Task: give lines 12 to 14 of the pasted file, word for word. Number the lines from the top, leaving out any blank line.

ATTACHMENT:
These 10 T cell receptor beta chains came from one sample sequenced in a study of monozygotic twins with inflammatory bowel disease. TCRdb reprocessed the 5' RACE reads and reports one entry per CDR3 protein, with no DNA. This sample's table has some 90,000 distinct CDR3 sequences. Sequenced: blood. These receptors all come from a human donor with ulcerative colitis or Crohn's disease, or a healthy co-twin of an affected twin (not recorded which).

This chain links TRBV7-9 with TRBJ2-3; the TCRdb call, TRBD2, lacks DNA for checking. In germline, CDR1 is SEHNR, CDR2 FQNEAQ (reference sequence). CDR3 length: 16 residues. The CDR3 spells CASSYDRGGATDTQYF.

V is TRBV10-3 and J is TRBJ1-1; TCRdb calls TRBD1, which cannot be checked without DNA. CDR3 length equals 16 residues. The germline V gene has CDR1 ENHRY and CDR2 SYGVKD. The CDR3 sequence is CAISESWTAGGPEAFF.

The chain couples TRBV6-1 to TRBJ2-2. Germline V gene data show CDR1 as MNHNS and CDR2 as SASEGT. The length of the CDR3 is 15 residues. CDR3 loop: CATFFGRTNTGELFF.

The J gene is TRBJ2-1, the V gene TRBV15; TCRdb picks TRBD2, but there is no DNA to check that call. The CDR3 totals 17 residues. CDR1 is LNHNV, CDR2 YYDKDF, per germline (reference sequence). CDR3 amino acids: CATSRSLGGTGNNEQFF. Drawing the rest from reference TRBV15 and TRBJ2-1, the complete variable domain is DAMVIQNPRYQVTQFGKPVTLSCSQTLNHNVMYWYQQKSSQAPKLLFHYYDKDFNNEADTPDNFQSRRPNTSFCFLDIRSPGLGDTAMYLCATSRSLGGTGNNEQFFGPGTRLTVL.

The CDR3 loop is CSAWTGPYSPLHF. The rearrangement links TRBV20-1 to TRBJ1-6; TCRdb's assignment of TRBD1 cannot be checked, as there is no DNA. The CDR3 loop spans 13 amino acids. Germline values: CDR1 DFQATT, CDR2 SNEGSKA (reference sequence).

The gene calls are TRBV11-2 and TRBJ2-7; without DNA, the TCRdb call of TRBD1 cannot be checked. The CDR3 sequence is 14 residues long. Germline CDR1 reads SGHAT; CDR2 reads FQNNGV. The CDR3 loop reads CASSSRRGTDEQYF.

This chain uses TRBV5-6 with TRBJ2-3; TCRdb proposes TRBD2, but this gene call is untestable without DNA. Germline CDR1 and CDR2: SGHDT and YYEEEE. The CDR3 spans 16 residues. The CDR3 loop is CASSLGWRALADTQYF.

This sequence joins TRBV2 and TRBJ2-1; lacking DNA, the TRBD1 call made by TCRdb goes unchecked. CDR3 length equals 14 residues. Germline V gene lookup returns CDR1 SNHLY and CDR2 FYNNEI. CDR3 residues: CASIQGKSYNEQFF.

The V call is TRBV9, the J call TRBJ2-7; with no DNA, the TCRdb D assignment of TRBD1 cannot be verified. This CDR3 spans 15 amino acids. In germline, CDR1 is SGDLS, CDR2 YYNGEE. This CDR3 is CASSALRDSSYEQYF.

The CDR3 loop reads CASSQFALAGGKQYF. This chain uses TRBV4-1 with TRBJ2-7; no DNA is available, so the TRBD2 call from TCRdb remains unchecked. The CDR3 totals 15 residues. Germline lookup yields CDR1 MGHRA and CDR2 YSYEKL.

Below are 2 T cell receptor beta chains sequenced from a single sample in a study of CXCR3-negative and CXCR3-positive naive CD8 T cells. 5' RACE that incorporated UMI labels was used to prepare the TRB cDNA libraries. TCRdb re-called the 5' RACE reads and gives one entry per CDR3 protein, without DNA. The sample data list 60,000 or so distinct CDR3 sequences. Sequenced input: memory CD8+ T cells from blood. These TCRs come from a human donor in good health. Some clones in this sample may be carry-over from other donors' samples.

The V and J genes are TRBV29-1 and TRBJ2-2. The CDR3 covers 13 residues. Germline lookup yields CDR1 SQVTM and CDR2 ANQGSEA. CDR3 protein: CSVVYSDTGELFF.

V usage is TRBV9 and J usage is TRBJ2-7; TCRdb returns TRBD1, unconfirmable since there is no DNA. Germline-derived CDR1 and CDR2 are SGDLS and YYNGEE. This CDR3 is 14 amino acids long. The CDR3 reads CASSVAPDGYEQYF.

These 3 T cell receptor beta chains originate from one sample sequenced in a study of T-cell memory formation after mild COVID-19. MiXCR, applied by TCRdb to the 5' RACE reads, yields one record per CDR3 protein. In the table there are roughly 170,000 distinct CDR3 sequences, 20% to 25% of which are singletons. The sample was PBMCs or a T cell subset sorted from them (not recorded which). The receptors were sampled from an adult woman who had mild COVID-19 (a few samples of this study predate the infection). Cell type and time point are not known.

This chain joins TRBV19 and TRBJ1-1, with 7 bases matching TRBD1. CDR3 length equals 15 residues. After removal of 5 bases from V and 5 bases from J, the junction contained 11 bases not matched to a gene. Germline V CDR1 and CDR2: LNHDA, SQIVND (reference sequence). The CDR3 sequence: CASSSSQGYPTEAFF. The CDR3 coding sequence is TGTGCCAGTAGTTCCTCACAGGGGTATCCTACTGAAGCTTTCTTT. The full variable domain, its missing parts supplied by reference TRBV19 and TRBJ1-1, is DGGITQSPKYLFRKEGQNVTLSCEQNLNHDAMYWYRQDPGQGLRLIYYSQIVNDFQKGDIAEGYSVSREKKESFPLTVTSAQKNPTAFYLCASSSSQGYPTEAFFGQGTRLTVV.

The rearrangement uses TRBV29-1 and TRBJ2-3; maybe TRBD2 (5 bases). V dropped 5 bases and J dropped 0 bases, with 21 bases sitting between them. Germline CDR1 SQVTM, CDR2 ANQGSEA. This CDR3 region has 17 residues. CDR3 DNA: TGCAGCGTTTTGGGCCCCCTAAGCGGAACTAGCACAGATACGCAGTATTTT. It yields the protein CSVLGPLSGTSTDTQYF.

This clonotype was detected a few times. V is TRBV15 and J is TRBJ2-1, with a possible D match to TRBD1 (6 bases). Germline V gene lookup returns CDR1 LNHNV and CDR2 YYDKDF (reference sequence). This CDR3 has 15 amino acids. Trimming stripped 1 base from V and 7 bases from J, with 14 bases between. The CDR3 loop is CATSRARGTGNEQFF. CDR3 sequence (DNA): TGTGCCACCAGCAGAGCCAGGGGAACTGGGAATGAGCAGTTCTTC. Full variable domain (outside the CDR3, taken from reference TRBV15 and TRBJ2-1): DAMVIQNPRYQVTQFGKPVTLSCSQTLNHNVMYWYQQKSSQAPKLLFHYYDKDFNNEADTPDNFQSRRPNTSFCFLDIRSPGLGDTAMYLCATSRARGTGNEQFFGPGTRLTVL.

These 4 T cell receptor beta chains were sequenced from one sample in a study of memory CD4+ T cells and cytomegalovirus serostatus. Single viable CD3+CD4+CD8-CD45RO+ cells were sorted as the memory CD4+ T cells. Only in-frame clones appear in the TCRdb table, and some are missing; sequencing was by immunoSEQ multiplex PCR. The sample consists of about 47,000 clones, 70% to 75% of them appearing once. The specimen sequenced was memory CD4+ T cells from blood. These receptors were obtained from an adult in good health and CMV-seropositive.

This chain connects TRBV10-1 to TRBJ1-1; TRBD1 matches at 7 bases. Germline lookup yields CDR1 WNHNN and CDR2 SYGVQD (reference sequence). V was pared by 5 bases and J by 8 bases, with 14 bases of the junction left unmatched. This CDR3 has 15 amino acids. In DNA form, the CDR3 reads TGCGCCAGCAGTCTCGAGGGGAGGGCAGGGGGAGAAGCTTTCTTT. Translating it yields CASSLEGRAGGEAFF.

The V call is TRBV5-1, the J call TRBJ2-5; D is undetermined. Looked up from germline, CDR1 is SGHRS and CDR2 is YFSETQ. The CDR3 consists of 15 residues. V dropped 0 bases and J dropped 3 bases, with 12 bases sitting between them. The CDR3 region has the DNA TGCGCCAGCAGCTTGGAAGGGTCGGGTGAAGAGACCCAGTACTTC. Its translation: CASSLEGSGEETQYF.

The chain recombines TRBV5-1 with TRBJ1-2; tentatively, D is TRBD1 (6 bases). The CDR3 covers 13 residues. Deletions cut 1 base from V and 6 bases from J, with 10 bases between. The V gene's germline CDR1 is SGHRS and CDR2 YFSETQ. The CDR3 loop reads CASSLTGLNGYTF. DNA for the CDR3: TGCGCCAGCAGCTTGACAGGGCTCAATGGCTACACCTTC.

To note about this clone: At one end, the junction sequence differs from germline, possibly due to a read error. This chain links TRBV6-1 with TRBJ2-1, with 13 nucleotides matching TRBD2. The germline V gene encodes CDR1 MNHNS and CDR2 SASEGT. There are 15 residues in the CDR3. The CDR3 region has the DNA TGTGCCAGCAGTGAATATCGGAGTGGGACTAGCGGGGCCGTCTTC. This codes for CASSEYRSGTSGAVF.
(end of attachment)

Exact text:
Below are 2 T cell receptor beta chains sequenced from a single sample in a study of CXCR3-negative and CXCR3-positive naive CD8 T cells. 5' RACE that incorporated UMI labels was used to prepare the TRB cDNA libraries. TCRdb re-called the 5' RACE reads and gives one entry per CDR3 protein, without DNA. The sample data list 60,000 or so distinct CDR3 sequences. Sequenced input: memory CD8+ T cells from blood. These TCRs come from a human donor in good health. Some clones in this sample may be carry-over from other donors' samples.

The V and J genes are TRBV29-1 and TRBJ2-2. The CDR3 covers 13 residues. Germline lookup yields CDR1 SQVTM and CDR2 ANQGSEA. CDR3 protein: CSVVYSDTGELFF.

V usage is TRBV9 and J usage is TRBJ2-7; TCRdb returns TRBD1, unconfirmable since there is no DNA. Germline-derived CDR1 and CDR2 are SGDLS and YYNGEE. This CDR3 is 14 amino acids long. The CDR3 reads CASSVAPDGYEQYF.